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Suppose I want to train a RBM (or even a DBN architecture) and then fine-tune the parameter training a Feedforward NN. In my case the dataset is composed of time series, so in principle there is a temporal dependency between observation.

I use to apply ML techniques which involve LSTM module, so when it comes to split the dataset into the training and the test part this leads to divide it looking at the timeline.

However, It seems that a simple RBM (but also a MLP) is not able to capture the temporal dependencies and the sample are provided as input one at a time. Is therefore reasonable to shuffle a dataset composed of sequences, as it is usually done for other kind of data, as images?

I have a looked for some practical reference about it, but even Hinton's guide gives no idea about this problem.

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It doesn't make much sense to feed one item of a time sequence at a time into an RBM model, if you're trying to model sequences -- you should be feeding in entire sequences at a time, in which case temporal dependencies will be captured.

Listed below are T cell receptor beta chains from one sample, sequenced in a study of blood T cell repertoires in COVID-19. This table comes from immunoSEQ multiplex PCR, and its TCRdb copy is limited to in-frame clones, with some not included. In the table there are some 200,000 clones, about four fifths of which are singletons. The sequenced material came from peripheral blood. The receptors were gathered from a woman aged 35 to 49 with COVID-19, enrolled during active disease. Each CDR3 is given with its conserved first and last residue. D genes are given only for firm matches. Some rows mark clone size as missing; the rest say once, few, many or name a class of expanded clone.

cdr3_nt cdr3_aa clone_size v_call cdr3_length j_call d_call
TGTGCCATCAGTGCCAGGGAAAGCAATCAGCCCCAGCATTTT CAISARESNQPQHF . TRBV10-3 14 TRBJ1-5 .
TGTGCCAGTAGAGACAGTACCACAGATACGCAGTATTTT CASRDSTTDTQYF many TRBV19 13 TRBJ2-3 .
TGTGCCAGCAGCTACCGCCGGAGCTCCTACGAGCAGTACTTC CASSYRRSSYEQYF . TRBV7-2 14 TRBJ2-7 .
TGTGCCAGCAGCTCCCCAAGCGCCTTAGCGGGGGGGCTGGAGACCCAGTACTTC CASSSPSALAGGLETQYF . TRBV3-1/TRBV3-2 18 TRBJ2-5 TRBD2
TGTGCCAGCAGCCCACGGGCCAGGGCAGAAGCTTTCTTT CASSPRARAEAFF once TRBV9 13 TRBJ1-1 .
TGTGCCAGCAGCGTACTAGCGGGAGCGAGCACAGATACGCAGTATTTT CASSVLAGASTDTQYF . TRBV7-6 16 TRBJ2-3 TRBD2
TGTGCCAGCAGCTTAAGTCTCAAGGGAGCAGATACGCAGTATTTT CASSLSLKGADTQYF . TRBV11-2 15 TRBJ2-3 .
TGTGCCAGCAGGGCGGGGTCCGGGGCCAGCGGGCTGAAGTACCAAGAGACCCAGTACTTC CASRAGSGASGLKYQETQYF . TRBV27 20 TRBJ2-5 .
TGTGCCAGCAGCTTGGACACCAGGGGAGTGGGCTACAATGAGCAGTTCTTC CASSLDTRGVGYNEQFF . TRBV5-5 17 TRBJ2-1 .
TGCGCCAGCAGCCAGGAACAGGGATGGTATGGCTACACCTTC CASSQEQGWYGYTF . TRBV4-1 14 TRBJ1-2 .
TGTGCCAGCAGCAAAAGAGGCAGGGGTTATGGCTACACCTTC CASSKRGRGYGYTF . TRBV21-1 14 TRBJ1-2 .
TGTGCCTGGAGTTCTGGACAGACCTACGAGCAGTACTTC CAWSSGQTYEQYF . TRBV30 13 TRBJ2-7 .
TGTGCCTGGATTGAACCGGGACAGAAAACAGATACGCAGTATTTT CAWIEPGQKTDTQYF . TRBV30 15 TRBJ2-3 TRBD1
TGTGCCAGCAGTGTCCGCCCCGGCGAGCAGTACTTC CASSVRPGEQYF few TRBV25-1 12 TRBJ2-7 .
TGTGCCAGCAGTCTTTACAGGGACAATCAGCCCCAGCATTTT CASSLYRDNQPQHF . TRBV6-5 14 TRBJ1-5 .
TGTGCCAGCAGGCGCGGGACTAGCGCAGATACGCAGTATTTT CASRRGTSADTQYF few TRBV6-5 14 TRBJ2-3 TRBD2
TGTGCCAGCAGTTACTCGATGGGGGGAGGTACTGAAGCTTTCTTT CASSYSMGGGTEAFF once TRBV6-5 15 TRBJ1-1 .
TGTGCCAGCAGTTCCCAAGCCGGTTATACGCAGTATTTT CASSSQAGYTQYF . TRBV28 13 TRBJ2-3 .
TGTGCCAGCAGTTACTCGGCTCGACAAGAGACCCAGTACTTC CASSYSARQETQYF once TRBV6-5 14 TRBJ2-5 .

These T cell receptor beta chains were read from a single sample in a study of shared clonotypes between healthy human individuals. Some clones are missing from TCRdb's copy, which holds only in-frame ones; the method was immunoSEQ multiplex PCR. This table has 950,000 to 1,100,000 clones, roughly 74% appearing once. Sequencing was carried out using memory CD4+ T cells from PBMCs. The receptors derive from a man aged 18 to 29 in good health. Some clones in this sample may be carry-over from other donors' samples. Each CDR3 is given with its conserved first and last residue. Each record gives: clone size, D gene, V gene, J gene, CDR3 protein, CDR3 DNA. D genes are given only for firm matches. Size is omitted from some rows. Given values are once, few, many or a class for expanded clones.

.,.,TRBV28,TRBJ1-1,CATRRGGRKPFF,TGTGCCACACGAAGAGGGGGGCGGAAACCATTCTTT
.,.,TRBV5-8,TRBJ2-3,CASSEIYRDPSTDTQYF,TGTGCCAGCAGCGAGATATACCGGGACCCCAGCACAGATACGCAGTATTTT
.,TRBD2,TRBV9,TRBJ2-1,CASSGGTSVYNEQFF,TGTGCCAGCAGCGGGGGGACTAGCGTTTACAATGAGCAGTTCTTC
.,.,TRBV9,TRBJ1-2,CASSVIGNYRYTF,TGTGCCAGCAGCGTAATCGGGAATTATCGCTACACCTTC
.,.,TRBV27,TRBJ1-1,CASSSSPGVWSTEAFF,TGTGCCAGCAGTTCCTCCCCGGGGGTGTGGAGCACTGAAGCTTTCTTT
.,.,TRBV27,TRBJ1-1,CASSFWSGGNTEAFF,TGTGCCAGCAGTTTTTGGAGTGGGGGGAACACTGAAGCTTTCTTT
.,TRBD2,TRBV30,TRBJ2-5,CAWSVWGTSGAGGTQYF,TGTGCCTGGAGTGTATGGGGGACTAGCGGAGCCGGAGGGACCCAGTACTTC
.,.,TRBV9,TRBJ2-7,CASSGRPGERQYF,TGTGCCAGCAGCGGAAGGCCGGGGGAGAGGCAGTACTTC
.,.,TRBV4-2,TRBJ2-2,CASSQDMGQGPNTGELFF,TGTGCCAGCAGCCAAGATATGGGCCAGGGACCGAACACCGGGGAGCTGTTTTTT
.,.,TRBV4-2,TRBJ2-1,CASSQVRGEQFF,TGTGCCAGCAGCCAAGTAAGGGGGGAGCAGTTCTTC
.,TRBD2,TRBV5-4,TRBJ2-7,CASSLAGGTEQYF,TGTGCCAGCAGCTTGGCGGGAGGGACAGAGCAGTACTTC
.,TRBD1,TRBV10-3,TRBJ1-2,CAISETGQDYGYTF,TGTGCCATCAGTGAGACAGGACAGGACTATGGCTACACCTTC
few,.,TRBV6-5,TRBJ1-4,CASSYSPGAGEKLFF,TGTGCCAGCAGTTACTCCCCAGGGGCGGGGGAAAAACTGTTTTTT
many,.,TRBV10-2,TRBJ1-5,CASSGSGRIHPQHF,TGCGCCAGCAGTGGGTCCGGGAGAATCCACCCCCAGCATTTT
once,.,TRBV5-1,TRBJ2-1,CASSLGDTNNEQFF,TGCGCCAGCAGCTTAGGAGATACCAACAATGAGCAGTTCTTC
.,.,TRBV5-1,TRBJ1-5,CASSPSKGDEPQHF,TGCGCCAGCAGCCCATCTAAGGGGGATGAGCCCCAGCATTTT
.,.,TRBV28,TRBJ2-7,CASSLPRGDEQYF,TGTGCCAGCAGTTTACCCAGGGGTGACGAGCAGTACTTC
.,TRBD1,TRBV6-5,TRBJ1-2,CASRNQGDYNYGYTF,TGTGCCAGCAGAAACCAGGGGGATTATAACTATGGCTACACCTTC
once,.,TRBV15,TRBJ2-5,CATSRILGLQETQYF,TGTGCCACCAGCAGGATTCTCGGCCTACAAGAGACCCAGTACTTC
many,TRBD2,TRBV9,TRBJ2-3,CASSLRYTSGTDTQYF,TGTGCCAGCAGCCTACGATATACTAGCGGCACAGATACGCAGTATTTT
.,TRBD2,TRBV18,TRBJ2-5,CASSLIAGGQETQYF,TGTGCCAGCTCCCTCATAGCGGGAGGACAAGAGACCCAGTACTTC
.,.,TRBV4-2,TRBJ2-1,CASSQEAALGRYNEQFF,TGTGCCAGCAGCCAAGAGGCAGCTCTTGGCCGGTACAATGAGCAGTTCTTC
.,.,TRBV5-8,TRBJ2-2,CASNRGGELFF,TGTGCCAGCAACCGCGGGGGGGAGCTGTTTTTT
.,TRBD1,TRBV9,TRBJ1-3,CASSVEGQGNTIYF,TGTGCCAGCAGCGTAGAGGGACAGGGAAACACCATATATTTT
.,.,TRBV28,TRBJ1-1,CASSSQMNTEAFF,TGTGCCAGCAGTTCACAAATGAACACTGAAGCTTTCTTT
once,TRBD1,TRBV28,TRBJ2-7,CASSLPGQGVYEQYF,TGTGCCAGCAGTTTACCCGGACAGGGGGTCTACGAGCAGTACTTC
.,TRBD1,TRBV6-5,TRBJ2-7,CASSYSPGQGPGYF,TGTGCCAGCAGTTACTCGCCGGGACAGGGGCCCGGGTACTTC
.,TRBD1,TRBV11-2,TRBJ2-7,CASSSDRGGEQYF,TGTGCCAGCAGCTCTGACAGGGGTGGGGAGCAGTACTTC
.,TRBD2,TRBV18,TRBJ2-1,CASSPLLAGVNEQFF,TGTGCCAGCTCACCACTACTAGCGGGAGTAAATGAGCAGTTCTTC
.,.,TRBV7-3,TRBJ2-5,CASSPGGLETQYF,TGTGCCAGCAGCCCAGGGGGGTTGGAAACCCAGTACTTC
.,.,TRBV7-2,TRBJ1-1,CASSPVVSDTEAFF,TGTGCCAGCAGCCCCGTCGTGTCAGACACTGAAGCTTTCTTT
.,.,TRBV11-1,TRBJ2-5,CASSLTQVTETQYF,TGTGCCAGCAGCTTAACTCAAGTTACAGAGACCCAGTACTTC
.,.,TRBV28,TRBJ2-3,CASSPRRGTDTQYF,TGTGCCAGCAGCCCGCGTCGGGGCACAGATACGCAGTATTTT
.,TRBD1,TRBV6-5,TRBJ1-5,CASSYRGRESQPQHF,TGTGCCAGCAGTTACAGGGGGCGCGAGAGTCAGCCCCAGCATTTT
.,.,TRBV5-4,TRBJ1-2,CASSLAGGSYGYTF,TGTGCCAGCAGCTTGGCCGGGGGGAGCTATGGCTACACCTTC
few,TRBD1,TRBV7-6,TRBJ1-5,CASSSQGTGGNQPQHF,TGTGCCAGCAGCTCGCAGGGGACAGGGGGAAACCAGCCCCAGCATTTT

Is therefore reasonable to shuffle a dataset composed of sequences, as it is usually done for other kind of data, as images?

It's perfectly fine to shuffle a dataset of sequences, so long as you don't unintentionally break up any sequences in the shuffling process.

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    $\begingroup$ Maybe my explanation was not so clear. I perfectly understand that It does not make sense to break a sequence. I was talking about time series, in my case financial time series. For my understanding, the RBM accepts one row of the dataset at a time, which means every timestep enters independently from the other into the model. From here my doubt about shuffling or not the dataset. The RBMs are not LSTMs structure in which you can feed a sequence of timsteps and capture the time dependency between observations. $\endgroup$ – Alexbrini Jun 3 at 9:14

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